Activity patterns of sympatric living exotic and endemic carnivores (the fosa) in Western Madagascar's deciduous forests
Merson SD., Dollar LJ., Tan CKW., W Macdonald D.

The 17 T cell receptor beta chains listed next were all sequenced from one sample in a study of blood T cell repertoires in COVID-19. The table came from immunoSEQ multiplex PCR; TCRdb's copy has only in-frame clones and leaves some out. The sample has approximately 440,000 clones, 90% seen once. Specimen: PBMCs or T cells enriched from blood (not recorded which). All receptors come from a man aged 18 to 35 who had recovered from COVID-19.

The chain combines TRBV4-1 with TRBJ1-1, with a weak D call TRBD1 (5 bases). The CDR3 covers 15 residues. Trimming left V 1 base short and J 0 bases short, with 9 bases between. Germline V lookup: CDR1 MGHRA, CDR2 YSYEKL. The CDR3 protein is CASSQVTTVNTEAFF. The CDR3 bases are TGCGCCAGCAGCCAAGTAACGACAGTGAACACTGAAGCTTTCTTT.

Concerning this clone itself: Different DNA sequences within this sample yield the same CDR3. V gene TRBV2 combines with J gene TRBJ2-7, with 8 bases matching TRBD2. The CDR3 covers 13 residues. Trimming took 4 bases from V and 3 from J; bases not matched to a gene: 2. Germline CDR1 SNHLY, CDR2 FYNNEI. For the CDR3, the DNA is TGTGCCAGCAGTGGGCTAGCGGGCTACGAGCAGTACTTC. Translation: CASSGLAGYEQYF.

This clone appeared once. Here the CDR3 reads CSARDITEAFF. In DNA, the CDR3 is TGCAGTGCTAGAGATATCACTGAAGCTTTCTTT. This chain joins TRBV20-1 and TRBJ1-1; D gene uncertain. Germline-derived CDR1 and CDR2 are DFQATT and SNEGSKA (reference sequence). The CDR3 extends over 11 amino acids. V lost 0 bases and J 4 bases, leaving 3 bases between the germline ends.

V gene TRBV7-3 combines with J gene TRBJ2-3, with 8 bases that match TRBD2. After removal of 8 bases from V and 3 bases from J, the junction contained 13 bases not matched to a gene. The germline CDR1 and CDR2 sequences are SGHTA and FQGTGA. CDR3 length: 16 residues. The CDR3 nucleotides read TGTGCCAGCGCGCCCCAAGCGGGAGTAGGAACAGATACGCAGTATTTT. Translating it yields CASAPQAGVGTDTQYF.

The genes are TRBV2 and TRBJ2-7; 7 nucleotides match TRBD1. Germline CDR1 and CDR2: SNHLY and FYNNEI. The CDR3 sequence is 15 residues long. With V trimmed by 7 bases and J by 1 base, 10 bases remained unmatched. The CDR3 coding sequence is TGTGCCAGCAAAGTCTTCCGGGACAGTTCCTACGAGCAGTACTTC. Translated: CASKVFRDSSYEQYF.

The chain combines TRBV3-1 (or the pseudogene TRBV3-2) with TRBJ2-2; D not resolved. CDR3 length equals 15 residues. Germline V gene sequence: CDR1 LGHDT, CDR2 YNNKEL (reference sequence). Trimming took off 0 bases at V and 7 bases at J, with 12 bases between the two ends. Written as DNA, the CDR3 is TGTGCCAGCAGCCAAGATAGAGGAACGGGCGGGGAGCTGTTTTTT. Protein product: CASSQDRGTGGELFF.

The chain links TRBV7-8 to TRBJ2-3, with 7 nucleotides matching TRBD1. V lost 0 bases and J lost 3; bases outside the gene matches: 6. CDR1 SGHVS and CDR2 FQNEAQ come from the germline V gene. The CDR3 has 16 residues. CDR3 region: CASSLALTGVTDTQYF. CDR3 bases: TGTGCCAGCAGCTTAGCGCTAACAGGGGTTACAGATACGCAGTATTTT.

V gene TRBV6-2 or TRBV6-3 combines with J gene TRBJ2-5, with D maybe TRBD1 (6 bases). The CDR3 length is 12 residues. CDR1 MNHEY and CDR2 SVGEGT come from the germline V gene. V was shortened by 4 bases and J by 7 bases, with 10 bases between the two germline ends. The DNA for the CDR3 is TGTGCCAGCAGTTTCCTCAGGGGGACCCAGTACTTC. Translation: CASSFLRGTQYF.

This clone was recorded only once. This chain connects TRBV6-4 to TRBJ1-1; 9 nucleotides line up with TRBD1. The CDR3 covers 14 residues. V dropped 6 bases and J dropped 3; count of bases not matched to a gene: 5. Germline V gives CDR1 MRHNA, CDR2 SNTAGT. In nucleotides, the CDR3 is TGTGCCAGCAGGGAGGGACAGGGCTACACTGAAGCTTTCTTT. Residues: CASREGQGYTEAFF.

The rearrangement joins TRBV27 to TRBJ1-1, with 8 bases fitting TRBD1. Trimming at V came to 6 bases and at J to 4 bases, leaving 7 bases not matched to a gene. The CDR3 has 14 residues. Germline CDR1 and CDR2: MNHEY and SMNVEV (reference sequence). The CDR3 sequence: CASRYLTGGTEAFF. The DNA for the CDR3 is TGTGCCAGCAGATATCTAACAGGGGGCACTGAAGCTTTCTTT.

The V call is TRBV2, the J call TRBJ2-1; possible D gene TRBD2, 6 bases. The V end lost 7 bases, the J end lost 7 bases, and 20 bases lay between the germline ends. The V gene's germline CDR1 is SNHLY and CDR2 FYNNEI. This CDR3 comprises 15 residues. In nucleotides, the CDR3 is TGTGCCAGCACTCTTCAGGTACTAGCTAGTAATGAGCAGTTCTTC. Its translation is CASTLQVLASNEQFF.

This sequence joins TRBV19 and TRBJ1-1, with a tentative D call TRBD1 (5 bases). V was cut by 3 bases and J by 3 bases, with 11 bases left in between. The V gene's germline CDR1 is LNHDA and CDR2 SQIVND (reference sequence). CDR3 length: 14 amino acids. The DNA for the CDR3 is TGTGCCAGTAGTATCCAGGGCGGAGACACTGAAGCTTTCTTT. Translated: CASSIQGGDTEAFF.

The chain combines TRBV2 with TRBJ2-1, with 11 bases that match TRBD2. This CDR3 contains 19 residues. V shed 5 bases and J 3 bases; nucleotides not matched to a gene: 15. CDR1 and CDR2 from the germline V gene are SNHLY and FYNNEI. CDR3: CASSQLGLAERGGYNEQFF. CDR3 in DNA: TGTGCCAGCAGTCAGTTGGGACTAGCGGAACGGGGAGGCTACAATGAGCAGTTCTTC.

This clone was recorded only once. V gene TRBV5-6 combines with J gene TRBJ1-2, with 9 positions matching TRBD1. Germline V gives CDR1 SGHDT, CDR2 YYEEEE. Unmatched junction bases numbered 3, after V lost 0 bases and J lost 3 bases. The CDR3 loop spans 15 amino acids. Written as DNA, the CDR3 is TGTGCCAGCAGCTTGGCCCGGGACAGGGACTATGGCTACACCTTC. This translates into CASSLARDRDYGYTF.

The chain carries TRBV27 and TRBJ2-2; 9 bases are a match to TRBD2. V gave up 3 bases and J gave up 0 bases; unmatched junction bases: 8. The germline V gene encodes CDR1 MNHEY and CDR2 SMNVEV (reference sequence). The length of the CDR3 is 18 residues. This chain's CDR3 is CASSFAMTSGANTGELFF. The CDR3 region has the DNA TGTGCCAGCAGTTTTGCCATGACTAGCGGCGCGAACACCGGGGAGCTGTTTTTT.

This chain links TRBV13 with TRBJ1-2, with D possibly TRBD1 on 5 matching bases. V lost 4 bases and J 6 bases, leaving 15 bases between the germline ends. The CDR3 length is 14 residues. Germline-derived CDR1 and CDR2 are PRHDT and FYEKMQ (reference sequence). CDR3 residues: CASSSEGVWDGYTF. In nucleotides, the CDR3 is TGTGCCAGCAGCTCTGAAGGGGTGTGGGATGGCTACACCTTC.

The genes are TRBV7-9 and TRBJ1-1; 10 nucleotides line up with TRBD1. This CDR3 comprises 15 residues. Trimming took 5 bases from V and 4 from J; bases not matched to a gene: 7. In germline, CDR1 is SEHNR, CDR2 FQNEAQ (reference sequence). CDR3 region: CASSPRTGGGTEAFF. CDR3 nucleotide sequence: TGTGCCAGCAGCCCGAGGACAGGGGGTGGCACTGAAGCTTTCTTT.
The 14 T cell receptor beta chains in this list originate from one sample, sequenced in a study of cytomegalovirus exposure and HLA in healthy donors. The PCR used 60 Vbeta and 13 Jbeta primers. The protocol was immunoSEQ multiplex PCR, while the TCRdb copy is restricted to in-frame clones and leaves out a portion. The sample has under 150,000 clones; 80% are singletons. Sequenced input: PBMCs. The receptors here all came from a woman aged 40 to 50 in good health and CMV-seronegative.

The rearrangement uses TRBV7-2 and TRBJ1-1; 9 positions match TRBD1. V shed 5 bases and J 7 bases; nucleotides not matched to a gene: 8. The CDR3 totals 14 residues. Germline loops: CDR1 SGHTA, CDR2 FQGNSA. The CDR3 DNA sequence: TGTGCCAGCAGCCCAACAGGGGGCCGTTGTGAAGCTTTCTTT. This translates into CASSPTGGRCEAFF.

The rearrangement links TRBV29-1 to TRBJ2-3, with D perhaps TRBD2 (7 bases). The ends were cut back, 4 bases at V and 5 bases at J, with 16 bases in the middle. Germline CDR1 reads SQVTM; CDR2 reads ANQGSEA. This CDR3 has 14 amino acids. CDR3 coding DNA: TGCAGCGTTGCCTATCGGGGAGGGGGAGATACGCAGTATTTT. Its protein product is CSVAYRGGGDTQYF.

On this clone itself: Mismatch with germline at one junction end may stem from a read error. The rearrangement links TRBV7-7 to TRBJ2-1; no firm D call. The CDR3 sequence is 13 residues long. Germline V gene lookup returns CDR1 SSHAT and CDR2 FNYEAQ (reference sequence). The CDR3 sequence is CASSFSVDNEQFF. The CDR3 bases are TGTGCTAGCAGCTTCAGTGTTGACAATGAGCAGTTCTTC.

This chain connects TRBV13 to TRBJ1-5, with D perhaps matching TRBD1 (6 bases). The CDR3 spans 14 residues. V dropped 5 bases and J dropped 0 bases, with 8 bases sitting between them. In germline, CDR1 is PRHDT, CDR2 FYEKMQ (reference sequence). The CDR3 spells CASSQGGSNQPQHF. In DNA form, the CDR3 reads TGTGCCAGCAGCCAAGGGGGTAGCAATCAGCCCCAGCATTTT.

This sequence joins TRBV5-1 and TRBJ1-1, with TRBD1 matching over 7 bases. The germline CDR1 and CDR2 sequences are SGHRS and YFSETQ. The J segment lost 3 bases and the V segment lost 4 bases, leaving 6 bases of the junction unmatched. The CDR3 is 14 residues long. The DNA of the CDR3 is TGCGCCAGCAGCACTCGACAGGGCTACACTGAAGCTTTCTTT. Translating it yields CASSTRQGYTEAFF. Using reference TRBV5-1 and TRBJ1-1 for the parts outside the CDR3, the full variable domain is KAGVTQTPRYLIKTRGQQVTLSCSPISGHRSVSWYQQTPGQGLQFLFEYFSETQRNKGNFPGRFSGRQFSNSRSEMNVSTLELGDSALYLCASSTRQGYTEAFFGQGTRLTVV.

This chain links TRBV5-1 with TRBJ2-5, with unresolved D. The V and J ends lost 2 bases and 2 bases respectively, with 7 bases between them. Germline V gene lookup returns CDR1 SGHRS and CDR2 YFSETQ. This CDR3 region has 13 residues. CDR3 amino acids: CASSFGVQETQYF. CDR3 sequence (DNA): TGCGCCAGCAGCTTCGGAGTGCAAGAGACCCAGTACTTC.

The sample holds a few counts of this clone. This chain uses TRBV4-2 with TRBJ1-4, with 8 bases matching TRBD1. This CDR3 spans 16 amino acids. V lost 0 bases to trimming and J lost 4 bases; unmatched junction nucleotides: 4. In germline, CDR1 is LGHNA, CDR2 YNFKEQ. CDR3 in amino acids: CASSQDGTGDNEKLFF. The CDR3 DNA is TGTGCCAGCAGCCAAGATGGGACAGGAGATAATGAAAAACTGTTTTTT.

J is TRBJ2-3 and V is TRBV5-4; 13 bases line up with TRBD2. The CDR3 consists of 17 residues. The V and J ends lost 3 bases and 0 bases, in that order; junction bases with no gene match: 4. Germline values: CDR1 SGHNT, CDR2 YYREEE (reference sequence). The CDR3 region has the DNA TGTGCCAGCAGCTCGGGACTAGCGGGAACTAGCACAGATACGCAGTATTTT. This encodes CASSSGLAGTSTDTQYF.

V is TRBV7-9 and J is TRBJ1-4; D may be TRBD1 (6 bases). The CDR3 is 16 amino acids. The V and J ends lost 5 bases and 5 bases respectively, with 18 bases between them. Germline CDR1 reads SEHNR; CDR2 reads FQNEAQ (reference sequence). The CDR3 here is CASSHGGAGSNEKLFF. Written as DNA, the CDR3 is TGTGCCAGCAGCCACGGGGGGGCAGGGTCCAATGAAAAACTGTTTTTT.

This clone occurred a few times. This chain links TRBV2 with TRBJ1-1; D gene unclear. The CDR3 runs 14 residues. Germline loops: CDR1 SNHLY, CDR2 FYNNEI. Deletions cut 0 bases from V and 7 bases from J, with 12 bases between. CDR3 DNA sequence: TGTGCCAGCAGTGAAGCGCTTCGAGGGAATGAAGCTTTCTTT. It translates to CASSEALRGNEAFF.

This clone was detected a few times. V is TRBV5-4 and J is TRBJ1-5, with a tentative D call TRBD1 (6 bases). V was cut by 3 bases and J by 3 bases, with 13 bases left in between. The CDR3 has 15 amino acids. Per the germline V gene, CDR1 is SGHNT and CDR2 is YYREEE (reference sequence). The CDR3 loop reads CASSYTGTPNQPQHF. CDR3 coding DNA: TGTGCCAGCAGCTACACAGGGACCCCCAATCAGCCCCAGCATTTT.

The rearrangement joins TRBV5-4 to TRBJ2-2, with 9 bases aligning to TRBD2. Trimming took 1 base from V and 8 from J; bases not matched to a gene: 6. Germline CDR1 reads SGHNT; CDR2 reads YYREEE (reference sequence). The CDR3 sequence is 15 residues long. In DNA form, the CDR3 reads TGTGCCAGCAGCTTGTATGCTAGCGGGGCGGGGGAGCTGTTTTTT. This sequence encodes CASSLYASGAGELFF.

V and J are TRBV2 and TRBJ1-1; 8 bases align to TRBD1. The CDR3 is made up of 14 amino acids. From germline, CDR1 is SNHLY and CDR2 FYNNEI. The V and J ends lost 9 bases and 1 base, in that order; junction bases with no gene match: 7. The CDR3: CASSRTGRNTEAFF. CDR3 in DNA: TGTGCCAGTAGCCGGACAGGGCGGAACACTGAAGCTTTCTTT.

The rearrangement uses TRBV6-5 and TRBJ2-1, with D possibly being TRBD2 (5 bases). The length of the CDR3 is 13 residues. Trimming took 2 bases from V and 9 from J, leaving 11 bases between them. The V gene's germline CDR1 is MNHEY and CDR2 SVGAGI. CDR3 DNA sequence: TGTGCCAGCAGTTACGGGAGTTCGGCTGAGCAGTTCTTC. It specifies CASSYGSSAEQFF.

© 2018 The Zoological Society of London Western Madagascar's deciduous forest is an important, threatened habitat to little-known Eupleridae, such as the fosa Cryptoprocta ferox. Using camera-trap grids established in two important deciduous forests, Ankarafantsika National Park and Andranomena Special Reserve, we explore the activity patterns of endemic and exotic carnivores and evaluate how exotics may be influencing fosa temporal activity across these two protected areas. Three methodologies, kernel density, circular and wave analysis, were used to evaluate the activity pattern overlap between exotic free-ranging cats Felis sp. and dogs Canis familiaris, exotic small Indian civets Viverricula indica and the endemic fosa. Our results showed fosas to be cathemeral, peaking in activity in the evening and at dawn. Cats were nocturnal, whilst also highly active at dusk. Civets did not display a dominant period of activity, but were relatively more active in the night, and at dusk. In contrast, dogs were diurnal and also active at dawn, in alignment with human activity. Fosa activity significantly overlapped with the nocturnal cat and civet, whilst being distinct from the diurnal dog and humans. Our results suggest that there is potentially a competitive impact of exotic free-ranging dogs and cats when present across fosas’ dry forest habitat. This highlights the need for further examination into the impact of Madagascar's exotic carnivores, and the experimental trial to investigate the impact of their removal (or reduced abundance), on Madagascar's wildlife.